Looking at the responses by work patterns, the 64% of respondents who reported that they worked mainly from home answered these questions slightly more positively than did the 20% who worked primarily on-site at a work location.

There remains a large difference in the way that these two questions are answered between respondents who say that they have a disability and those who say that they do not. While those in the former group tend to answer more negatively across the core question set as a whole, the gap is most evident on these questions about health and wellbeing.

Figure 3: Results to health and wellbeing questions

FSCB Survey questions on health and wellbeing, 2016 to 2022

Alongside the changes over the past two years in scores on personal resilience, the way that employees described their firms has also shifted. Words such as ‘supportive’, ‘inclusive’ and ‘flexible’ appeared much more frequently in 2020, and this tendency has continued to strengthen. In 2022 around 1 in 10 respondents used ‘supportive’ as one of three words to describe their organisation, taking it to the top of our word count list; ‘customer’, the previously most frequently used word, was squeezed out to third place, displaced also by ‘inclusive’.

Q37: ‘What three words would you use to describe your firm?’
2022 Rank Rank change from 2021 Word % of respondents
1 +1 supportive 9.7%
2 +4 inclusive 8.3%
3 -2 customer 7.9%
4 -1 ethical 6.3%
5 -1 caring 6.2%
6 +6 large 6.1%
7 +1 focused 5.5%
8 +1 bureaucratic 5.5%
9 -4 flexible 5.1%
10 = fair 5.1%


As noted already with respect to particular questions, responses to our Survey can vary considerably with respect to demographic characteristics, individually or in combination. An important benefit of the large data set provided by the collective enterprise of FSCB members is the ability to analyse the data from the perspective of diversity and intersectionality to an extent that is not possible for the vast majority of firms without breaching respondent anonymity. While the overall picture will not necessarily mirror the circumstances of any individual firm, it nevertheless provides valuable evidence and a starting point for further information gathering and action where none would otherwise be available.

In 2022, as in previous years, women were more positive about their firm than men across most Survey questions. One of the few exceptions was on turning a blind eye to inappropriate behaviour where a greater proportion of women (15%, compared to 11% of men) said that they see people in their organisation do this. In addition to the differences on some of the speaking up questions by ethnicity, Black and Asian respondents had less positive perceptions about ethical behaviour at their firm than other ethnic groups; White British respondents tended to answer most favourably across these questions.

On all questions but one, people in their first year of working at their firm tended to respond more positively than those who had been at their firm for longer. The exception to the pattern was on feeling comfortable challenging a decision made by a manager where there were no significant differences by tenure. Line managers and those subject to the Senior Managers Regime responded more positively across most questions, compared with those without line management responsibilities and those not subject to the Senior Managers or Certification Regime.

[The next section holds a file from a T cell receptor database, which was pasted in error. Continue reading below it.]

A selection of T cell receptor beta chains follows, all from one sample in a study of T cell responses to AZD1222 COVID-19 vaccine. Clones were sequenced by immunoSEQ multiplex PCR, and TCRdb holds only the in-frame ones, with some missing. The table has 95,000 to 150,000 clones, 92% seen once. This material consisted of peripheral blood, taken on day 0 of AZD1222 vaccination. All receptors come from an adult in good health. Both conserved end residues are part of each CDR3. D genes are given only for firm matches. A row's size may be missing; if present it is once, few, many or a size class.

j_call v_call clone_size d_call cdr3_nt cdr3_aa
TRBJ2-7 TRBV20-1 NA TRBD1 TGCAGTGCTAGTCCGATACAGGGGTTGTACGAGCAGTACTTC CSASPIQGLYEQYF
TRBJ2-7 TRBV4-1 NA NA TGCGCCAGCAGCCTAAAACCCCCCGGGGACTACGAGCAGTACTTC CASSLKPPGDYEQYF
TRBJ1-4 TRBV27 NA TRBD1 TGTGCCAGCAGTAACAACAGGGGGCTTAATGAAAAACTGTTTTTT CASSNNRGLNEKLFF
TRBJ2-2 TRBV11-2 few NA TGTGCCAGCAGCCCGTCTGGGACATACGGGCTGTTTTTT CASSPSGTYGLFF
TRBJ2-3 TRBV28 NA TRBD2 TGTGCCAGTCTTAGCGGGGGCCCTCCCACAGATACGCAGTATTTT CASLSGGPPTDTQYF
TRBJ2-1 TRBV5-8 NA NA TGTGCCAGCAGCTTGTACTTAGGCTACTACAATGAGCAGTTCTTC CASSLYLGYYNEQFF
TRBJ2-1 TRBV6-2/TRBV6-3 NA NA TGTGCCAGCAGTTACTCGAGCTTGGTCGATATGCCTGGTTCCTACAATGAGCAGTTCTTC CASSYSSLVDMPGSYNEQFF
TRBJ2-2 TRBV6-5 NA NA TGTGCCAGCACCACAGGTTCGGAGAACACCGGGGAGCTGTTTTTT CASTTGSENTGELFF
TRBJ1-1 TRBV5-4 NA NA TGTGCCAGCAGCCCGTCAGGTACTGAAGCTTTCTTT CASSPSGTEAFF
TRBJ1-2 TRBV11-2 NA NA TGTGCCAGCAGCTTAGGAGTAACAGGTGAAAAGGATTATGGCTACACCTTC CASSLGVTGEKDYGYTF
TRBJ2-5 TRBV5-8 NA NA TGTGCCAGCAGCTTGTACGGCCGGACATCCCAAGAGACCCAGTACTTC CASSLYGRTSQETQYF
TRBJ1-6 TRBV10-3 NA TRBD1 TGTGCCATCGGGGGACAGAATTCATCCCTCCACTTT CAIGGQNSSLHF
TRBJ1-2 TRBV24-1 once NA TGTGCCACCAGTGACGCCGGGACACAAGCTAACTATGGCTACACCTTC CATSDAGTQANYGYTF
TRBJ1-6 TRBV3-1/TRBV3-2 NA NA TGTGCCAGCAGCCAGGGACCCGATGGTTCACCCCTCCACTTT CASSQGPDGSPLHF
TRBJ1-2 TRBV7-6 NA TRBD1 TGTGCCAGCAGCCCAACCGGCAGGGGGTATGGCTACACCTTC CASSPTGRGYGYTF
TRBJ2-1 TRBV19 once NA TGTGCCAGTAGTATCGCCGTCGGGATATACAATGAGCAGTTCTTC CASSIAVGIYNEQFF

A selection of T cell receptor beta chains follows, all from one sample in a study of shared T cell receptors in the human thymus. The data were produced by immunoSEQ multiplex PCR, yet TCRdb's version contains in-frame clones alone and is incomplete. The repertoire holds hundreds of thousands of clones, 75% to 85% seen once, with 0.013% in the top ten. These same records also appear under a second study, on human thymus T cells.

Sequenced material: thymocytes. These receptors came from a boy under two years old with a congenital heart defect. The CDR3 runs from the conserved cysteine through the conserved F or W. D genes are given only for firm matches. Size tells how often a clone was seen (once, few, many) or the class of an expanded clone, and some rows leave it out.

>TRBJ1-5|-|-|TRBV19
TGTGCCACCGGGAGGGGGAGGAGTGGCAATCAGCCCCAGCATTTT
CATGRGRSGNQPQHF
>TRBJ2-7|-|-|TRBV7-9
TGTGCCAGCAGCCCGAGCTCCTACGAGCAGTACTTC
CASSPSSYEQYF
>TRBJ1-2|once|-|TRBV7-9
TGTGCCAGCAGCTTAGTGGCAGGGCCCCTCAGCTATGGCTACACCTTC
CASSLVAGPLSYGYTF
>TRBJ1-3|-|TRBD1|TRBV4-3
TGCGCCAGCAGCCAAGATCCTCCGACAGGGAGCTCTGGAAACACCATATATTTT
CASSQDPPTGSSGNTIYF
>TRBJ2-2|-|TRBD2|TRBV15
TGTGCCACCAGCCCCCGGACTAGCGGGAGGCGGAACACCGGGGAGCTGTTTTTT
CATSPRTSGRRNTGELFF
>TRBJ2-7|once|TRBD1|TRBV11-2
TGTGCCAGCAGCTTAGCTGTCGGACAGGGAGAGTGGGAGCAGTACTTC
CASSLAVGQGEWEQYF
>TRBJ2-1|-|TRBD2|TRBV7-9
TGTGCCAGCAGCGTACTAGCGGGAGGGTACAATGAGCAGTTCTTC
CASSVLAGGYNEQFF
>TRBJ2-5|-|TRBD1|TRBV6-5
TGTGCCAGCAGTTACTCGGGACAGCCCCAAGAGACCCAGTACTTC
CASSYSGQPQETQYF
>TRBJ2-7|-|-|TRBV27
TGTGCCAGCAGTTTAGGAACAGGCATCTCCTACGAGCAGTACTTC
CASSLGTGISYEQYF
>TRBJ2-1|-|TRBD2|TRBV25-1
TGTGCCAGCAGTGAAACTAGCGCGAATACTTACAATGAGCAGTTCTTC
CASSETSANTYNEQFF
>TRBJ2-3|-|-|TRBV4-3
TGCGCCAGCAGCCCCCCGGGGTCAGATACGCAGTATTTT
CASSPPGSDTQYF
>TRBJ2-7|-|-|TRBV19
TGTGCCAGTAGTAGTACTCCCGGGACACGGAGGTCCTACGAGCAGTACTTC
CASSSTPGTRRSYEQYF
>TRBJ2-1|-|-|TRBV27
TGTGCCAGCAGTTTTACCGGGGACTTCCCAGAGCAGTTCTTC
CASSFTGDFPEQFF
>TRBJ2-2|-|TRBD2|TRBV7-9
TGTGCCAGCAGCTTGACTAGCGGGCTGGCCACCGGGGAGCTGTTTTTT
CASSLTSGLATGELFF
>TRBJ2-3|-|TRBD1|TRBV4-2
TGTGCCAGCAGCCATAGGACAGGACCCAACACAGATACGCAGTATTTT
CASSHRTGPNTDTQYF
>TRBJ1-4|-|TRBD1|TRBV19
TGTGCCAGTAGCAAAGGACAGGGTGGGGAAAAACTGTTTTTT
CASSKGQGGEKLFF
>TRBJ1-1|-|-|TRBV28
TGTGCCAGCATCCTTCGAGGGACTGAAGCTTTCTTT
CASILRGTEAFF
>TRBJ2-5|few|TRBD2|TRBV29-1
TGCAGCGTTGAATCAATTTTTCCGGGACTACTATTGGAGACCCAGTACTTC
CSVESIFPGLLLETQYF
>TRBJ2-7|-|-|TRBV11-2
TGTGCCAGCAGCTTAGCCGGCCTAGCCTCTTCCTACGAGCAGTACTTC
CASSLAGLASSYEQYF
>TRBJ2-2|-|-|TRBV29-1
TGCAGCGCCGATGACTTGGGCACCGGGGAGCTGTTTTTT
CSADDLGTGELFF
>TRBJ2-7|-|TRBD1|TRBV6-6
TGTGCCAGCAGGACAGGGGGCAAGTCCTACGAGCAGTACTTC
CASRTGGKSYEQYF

These results and an accompanying video with FSCB Head of Data Science and Assessment, Nick Wainwright, explaining the key findings, underlying analysis and how to interpret the graphs will be made available at https://financialservicescultureboard.org.uk on Wednesday 16 November.

In the meantime, if you have any questions, please do contact us at info@FSCB.org.uk.


Figure 5: Consumer duty question results, overall and by business areas
‘At my organisation it is as easy for customers to cancel a product or service as it is to obtain it’
‘In my team we routinely consider analysis of customer feedback and complaints to improve how we do things’
‘I believe the products and services designed by my organisation take into account the different circumstances and needs of our customers’
‘At my organisation we are equipped to assist vulnerable customers with their different needs’
Figure 6: FSCB Survey results over time, percentage of respondents answering favourably

*Note: Q2, Q4, Q14, Q17, Q18, Q27, Q28, Q29 and Q31 are negatively phrased statements. For these questions, the charts show the proportion of respondents disagreeing with the statement as this indicates a more favourable response. For all charts therefore, an upward sloping line from left to right indicates an improvement in the proportion of positive responses received to the FSCB Survey over time.

Interpreting these charts: Each chart tracks the percentage of favourable responses (i.e. overall agreement for positively phrased questions, disagreement for negatively phrased questions) for one of the 36 core questions in the FSCB Survey over time. The questions are arranged into nine columns, according to which characteristic of the FSCB framework they fall under.

Example chart with scaling: